Bures youngster Amelia Lee performed the perfect round to claim third place at the Horse of the Year Show at the Birmingham NEC last week.
The 11-year-old made her third appearance in the world famous horse show last Thursday, competing in the British Show Pony Society Mountain and Moorland 122cm Working Hunter Pony of the Year class.
Lee, and her pony Annandale New Approach, trotted with presence in front of a huge crowd under the lights, and were awarded a total of 84 points out of a possible 100 to be placed third.
Ruby Ward took the top two positions, riding Blackhill Imogen to second with 85 points, while Kyregate Peter Pan went one better with 86 points to win the class.
It meant Lee was just two points short of finishing in top spot herself, and mum Hayley hopes this result has given her plenty of belief to go even better next year.
“It definitely without a doubt showed her that she can get up there and win it,” she said.
“There’s no reason why not. She was so close to winning it and we really didn’t expect her to finish as high as she did this year to be honest.
“But Amelia put so much into it and it was so nice for her to be rewarded.
“She’d never been placed at the Horse of the Year Show before, so to finish third and for there to be just two marks between her and the winner this year is a great achievement.”
The Horse of the Year Show is widely regarded as the pinnacle of achievement in the equestrian world, with qualifying classes held up and down the country between March and September each year for owners and riders to try to secure a spot in the annual competition.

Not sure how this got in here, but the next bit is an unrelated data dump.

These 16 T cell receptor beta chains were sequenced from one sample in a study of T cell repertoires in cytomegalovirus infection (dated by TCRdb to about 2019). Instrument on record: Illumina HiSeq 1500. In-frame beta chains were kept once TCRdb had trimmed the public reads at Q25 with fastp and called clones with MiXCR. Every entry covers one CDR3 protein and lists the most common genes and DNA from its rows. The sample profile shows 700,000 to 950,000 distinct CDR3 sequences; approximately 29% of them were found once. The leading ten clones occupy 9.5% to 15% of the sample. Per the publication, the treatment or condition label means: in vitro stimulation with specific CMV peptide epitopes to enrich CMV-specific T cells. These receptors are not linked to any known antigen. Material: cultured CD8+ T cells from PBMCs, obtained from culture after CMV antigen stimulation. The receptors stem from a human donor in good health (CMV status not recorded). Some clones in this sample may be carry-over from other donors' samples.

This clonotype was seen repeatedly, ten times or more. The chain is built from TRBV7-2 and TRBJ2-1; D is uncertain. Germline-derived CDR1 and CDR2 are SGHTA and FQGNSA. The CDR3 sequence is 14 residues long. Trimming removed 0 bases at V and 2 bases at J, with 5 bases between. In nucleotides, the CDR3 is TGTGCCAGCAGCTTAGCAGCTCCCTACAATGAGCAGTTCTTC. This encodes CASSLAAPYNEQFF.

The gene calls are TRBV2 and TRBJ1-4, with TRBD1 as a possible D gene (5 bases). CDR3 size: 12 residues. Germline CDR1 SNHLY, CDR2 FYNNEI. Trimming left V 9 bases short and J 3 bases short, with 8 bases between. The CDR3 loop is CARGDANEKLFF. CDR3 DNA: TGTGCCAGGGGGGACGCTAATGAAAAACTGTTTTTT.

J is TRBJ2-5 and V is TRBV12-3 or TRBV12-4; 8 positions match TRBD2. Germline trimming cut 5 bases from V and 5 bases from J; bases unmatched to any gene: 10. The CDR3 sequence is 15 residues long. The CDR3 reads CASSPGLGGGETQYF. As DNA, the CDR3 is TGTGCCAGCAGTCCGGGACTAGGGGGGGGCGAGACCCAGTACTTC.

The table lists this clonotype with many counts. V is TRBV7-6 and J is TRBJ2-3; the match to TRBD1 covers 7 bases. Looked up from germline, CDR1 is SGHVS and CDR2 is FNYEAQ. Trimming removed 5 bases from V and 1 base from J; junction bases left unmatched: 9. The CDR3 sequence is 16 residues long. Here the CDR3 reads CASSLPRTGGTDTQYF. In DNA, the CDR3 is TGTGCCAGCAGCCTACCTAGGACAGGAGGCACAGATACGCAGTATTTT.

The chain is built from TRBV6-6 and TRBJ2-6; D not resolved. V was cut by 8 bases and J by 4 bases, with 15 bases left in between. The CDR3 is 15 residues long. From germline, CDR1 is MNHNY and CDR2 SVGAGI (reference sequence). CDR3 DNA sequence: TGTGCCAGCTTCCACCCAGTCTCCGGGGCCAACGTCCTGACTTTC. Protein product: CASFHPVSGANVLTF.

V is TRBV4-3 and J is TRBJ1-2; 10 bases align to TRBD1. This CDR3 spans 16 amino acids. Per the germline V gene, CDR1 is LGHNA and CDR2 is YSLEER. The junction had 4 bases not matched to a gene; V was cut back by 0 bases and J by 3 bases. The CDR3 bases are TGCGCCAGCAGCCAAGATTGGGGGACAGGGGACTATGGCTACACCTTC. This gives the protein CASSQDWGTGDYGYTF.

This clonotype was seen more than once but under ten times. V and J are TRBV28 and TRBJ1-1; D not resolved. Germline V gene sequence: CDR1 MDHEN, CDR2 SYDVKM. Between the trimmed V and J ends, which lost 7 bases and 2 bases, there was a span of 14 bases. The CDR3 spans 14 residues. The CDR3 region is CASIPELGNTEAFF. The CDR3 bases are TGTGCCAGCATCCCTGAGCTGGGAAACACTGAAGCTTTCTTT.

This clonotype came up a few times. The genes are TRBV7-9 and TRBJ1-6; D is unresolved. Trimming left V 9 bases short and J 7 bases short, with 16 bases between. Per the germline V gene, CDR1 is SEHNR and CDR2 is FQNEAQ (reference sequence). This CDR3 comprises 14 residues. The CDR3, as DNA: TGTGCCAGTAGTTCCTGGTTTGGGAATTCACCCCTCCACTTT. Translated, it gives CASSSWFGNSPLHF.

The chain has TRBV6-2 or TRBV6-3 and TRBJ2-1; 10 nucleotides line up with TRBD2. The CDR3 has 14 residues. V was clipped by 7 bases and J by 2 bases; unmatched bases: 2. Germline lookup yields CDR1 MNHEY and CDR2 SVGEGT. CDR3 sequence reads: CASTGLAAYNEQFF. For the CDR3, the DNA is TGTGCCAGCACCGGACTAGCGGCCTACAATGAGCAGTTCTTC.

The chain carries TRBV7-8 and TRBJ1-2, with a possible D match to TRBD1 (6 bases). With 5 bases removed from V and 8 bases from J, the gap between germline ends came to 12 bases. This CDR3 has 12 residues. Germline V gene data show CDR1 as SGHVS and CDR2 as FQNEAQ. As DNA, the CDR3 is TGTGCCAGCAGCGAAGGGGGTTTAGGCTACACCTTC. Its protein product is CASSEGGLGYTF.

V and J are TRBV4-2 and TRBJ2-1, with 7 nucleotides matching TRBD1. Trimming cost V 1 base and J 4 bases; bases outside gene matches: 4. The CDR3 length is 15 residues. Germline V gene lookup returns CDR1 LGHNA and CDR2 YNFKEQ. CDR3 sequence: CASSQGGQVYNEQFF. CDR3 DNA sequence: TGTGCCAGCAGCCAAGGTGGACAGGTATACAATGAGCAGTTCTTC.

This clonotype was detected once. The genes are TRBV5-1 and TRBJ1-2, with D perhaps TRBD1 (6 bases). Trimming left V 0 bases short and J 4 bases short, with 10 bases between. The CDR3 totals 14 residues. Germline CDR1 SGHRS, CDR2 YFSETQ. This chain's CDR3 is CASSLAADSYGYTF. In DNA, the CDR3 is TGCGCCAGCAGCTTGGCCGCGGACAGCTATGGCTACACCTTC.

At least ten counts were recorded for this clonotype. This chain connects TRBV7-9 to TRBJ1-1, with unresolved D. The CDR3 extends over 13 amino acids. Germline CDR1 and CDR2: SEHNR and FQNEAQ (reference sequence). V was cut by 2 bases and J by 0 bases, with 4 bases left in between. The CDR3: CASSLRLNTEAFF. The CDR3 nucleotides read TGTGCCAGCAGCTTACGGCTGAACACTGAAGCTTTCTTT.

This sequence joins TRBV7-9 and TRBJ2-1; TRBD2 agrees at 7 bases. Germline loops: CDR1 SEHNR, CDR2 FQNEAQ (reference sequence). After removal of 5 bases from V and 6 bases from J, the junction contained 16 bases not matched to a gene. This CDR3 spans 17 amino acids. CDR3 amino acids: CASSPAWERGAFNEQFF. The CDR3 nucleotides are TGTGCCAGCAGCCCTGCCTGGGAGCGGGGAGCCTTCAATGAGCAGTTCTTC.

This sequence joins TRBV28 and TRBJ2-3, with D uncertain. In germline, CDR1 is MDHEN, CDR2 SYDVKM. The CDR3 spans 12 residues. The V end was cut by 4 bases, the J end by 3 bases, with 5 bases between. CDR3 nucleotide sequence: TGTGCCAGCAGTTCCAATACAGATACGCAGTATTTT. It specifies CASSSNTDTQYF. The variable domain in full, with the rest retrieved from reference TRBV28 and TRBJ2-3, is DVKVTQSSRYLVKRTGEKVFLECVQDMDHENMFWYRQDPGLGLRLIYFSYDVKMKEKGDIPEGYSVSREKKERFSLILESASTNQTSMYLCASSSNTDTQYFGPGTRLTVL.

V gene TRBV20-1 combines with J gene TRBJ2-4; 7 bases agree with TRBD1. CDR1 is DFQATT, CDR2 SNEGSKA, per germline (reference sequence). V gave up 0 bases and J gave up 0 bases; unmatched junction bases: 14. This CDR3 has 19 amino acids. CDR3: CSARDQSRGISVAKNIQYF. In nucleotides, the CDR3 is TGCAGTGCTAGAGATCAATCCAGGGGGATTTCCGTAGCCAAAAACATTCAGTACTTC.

Lee qualified for this year’s event at the third attempt after jumping an excellent round at the British Showjumping National Championships and Stoneleigh Horse Show in August.
In Lee’s class at the Horse of the Year Show, the British Show Pony Society Mountain and Moorland 122cm Working Hunter Pony of the Year, ponies must be a native breed to this country and be no higher than 122cm.
Competitors in the class begin by jumping a course of imposing, spooky and clever fences, with marks awarded for the number of fences which are jumped clear, as well as the style and presence in which they jump them.
In the next section, competitors have to show their pony in front of the judge, where they will perform a ridden show of walk, trot, canter and gallop.
The final section sees the pony’s confirmation judged, which starts with the competitor taking their pony’s saddle off and stand their pony in front of the judge.
They will then walk away from the judge and trot back, with all the points from the three sections being put together to give the competitor their final score.
Lee was joined in Birmingham last week by her trainer Charlie Letham, who runs the livery yard in Bulmer where they keep Annandale New Approach.
Letham has been giving Lee lessons in the lead up to last Thursday and supported her at the show by walking the course with her.
“It really was an amazing experience for Amelia,” mum Hayley said. “Just to get to the show was wonderful enough but to be placed so high was just unexpected.
“As you can imagine, this has been a year of hard work and lots of training for both of them and it’s so nice to be rewarded for this.”